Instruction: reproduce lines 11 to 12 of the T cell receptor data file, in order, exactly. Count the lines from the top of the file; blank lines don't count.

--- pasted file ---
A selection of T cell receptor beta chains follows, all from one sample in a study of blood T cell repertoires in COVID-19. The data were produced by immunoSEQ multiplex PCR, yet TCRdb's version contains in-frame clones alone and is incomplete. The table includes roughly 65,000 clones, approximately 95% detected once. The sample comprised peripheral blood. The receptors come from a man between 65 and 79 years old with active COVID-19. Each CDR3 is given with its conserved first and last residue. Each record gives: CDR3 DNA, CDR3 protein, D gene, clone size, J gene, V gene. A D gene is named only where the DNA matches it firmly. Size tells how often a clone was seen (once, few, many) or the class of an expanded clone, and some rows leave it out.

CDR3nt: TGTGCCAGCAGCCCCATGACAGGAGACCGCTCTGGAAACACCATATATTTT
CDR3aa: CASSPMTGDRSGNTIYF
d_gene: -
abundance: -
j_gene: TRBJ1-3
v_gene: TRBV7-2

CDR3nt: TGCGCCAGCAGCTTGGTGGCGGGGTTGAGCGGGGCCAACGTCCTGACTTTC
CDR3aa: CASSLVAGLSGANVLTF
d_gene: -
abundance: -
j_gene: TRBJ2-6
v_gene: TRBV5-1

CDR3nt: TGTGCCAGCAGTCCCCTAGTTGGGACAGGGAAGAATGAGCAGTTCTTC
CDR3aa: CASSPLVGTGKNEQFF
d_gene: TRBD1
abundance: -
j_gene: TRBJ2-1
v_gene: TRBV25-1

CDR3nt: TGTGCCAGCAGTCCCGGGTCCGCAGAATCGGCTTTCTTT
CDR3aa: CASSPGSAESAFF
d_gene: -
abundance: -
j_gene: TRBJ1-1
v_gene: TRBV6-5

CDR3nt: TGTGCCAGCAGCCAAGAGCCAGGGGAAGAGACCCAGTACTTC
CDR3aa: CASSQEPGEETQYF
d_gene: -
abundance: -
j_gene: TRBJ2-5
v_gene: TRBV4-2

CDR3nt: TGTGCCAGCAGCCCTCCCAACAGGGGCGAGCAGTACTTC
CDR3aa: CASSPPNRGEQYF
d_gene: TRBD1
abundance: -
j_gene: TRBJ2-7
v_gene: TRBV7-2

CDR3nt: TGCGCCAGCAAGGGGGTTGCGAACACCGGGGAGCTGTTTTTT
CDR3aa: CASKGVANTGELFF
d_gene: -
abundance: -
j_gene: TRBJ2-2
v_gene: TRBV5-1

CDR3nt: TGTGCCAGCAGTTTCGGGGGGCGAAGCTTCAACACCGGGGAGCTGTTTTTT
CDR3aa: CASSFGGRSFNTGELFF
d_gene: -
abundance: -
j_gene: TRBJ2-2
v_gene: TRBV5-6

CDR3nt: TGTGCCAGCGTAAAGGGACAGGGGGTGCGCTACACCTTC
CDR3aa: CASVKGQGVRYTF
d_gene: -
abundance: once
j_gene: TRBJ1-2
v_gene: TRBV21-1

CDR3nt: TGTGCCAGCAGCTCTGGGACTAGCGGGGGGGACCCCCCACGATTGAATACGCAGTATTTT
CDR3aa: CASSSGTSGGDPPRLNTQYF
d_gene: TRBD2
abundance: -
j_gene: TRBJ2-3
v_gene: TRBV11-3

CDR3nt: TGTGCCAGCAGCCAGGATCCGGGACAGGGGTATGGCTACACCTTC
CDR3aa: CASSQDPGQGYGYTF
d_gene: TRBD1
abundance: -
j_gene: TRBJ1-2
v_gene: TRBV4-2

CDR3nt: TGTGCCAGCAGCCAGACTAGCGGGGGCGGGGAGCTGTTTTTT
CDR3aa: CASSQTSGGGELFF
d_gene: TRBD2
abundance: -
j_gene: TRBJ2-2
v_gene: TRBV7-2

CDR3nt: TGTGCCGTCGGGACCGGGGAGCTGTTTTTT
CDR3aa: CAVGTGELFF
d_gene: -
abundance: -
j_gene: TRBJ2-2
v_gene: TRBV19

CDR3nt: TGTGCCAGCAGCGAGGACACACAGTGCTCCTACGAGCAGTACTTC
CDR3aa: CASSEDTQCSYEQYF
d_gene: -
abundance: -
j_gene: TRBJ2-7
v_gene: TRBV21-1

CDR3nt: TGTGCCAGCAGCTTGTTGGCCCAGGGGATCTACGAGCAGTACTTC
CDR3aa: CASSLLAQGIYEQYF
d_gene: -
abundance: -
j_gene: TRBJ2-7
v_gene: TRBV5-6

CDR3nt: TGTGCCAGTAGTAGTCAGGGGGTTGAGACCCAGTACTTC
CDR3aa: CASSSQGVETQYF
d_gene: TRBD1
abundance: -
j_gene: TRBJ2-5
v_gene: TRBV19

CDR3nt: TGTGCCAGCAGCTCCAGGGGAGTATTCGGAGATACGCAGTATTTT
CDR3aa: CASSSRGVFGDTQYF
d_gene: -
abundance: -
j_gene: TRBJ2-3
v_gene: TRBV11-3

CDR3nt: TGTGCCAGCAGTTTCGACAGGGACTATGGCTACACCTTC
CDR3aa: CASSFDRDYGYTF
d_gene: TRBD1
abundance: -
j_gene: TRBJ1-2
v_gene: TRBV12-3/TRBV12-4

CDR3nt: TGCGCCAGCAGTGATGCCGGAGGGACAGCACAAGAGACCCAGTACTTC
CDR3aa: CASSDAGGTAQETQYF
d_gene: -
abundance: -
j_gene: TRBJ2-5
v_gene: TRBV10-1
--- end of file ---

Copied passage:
abundance: -
j_gene: TRBJ2-6